HANGZHOU: When the Olympic Council of Asia asked countries participating in the 19th Asian Games to nominate a female and male athlete to carry their national flag during the opening ceremony, it aimed to promote gender equality in sports.
As the games opened at the Olympic stadium in the Chinese city of Hangzhou last week, the Saudi team took the request to the next level, making sure that not only a woman flag carrier was in the forefront during the march pass, but the whole female delegation.
Equestrian Ahmed Adnan H. Sharbatly and taekwondo athlete Dunya Ali Abutaleb, holding the Kingdom’s flag, were followed by a group of female athletes and officials, with male delegates walking only behind them.
For both onlookers and athletes, it was a display of how inclusive Saudi Arabia’s sports approach has been in recent years.
“It’s such a great time to be part of the change in Saudi Arabia. And we, as Saudi females, are making history and marking our presence,” Abrar Medhat Bukhari, member of the Saudi taekwondo representation, told Arab News.
“Right now, we are more empowered and ambitious. Every day, we are given better opportunities.”
The Saudi Vision 2030 transformation strategy has been pivotal in the rapid development of sports in the region. With the Kingdom already acquiring rights to host the 2034 edition of the Asian Games along with bids to other top sporting events, female athletes are guaranteed more platforms.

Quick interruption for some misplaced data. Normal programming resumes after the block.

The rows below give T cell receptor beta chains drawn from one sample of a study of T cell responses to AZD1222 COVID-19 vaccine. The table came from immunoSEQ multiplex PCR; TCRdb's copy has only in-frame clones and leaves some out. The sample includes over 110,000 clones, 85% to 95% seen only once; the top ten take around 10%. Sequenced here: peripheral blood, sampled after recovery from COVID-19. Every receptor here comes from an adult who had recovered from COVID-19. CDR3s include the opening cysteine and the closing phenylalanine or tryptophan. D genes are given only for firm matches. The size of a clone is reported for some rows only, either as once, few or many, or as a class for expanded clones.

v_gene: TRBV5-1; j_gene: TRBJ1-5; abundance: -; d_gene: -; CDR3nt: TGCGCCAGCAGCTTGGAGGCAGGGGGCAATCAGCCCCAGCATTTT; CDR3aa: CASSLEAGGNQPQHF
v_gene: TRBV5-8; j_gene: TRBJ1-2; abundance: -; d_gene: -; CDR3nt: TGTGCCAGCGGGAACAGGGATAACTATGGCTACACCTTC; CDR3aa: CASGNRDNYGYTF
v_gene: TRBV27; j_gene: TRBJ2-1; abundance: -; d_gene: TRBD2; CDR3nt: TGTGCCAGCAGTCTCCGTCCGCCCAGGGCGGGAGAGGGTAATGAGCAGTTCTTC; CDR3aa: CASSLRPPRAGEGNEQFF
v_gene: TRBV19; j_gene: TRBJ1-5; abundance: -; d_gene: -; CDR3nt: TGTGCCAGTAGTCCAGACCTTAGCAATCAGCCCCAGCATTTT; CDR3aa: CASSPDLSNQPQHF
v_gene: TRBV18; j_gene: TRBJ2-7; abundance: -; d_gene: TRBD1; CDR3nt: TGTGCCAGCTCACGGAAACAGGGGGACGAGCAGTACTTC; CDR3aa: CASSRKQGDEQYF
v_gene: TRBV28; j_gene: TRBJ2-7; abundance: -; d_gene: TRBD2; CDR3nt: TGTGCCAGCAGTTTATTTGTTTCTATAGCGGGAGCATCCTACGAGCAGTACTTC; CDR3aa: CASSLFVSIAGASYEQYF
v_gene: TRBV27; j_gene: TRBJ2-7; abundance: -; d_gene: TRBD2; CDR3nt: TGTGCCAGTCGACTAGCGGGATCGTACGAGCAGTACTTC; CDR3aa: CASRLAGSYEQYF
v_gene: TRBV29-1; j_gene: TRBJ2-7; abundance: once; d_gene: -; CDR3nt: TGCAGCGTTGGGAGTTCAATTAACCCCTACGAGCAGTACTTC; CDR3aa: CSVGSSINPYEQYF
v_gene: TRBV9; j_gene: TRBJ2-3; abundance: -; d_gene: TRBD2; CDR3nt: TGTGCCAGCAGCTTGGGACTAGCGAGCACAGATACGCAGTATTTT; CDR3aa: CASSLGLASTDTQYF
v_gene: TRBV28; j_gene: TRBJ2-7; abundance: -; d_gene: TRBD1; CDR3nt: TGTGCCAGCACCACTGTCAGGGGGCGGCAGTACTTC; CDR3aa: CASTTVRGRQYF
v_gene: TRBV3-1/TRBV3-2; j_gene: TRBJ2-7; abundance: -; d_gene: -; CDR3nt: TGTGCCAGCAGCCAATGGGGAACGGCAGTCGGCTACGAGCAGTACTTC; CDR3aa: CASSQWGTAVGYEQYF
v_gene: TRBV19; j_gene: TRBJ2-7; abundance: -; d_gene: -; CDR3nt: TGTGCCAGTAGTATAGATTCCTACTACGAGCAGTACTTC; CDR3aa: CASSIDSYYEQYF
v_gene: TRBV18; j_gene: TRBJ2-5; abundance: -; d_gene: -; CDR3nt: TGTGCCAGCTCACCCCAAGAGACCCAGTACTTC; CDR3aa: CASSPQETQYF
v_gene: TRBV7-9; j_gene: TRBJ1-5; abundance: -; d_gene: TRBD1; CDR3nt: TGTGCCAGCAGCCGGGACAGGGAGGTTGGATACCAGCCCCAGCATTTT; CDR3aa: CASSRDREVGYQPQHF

Bukhari believes that with time and more exposure, success is inevitable for Saudi women.
“Saudi Arabia has so much passion and ambition. With the Vision 2030, we are accelerating in performance and development. We have more support than ever, which is helping talent rise every day,” she said.
“We will surely succeed and become one of the great countries in sports. All we need is more time and more exposure, as we are just starting.”
In the previous edition of the games, held in Indonesia in 2018, Saudi Arabia included female athletes for the first time.
In the current games, 19 women are representing the Kingdom in archery, boxing, equestrian sports, fencing, weightlifting, ju-jitsu, karate, kurash, rowing, taekwondo, and tennis.
Abdulaziz Al-Baqous, media attache to the Saudi Olympic and Paralympic Committee for the 19th Asian Games, has also emphasized the importance of women athletes in the Kingdom’s sports development efforts.
“In a short period of investment into female athletes, we have started to see results … We already have more than 10 women’s national teams,” he told Arab News.
“Not only this. In terms of representation in the federation, there is a rule of having at least 30 percent female (representatives) in the leadership among sports associations. Our female athletes are delivering results. And hopefully, in the future, they will do more.”